Middle English Word of the Moment

Saturday, October 11, 2008

To venture forward a few hundred years...

I was just reading Susan Higganbotham's latest entry and realised something I've never noticed before.

Lord Darnley, who married Mary Queen of Scots... was the son of the Earl of Lennox.

Now, this may not sound terribly momentous, but think about it for a moment. This means that Darnley would have been Lennox, if he had outlived his father (which he didn't). This means that, if the queen were to take the name and title of her husband on marriage (which she didn't, as she slightly outranked him) she would have been (if we blur the distinctions between surname and title for a moment).... Mary Lennox.

Did Frances Hodgson Burnett know about this? Closer examination can prove beyond doubt that this apparent coincidence was intentional, and that The Secret Garden, far from being an innocent children's story, is in fact a subversive political paper!

To start with, Colin is Mary's cousin, and there are hints in the book that he may have a romantic interest in her. Burnett played this down, but the film perceptively picked up on this and played it out more strongly. This may seem insignificant, until we remember that Darnley was Mary Stuart's first cousin! Though Darnley and Mary shared a surname, Colin and Mary Lennox are the offspring of two sisters, clearly in order for Burnett to change Colin's surname - to Craven. Remember, Darnley is often portrayed as a bully and coward, and he was apparently killed fleeing the scene of the first attempt on his life. Colin's fits of temper and childish violence take on added resonance in the light of Darnley's violent temper, particularly the murder of his wife's lover, Rizzio. Is the memory of sudden death that hovers over Misselthwaite Manor - particularly the Secret Garden itself - a foreboding of the violence that an older Colin is to visit on his rival for Mary's affections, the outsider Dickon?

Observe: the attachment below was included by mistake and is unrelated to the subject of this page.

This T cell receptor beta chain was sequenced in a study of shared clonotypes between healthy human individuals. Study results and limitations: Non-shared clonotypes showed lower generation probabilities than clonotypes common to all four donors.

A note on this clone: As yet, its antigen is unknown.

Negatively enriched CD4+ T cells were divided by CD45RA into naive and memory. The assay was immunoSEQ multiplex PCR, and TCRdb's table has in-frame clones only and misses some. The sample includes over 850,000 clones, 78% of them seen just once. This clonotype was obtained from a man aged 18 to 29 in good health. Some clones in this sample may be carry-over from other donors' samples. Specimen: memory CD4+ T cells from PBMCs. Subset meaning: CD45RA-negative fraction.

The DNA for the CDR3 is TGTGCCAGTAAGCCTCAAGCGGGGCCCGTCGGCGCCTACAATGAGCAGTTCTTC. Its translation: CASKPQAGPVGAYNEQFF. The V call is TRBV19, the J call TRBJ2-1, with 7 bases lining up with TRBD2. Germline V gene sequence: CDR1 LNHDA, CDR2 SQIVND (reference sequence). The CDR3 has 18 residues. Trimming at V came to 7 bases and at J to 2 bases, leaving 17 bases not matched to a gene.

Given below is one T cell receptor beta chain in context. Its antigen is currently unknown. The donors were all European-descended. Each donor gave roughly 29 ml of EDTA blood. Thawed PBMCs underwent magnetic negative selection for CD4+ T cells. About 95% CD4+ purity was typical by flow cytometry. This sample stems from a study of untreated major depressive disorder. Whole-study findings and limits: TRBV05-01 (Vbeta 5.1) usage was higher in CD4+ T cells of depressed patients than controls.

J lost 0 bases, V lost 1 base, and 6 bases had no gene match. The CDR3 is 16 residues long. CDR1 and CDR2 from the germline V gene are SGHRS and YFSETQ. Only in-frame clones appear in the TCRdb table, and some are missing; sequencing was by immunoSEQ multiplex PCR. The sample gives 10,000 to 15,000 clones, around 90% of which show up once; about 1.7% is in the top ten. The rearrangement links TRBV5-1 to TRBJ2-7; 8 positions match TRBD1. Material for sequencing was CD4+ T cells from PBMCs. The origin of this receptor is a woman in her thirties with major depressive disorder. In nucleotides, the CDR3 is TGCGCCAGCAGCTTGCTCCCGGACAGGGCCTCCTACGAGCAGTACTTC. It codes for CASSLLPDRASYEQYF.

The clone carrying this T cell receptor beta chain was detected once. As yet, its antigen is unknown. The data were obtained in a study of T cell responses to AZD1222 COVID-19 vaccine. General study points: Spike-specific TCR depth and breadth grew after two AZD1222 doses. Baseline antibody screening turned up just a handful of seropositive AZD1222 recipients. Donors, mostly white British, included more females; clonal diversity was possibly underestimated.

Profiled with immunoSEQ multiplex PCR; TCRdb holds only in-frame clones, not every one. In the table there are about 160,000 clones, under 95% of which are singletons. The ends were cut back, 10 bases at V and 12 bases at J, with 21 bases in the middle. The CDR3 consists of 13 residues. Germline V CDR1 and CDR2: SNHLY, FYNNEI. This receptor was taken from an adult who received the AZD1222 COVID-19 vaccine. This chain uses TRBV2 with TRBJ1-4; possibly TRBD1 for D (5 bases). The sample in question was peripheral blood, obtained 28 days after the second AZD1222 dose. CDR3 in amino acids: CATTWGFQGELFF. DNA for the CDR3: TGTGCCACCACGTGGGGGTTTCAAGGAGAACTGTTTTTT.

Let us consider the figure of Dickon. Clearly an analogue for the Earl of Bothwell, his presence in the story offers Mary an attractive escape from the life in the highly ordered manor, from the prospect of commanding the miniature kingdom that Mary Stuart handled so badly. The character most closely associated with the Secret Garden himself, he draws both Colin and Mary into his insidious schemes and seduces them into believing the Garden a "safe" environment for indulging in innocent childhood play. His closeness to nature recalls Bothwell's renowned weakness for indulging his primal urges (see Wikipedia, I'm sure it has much to say on the subject), and Mary's fascination in exploring this world with him bodes ill for her ability to retain her independence for long. Published eight years after the death of Queen Victoria, The Secret Garden conceals dark and disturbing messages about feminine monarchy and its limitations, from the pen of a woman who appears to have believed that death and the changes that accompanied it were long overdue.

Hm. I just realised that Bothwell's surname is... Hepburn.

No. Too easy.

2 comments:

Lady D. said...

LOL Ceirseach!! I think you've been spending faaaar too much time at your desk ;-)

Ceirseach said...

Yes, well, sometimes we all need to remind ourselves that just because we can argue something more or less convincingly (with EVIDENCE!) doesn't mean it's in any way valid! Plus it's fun. :)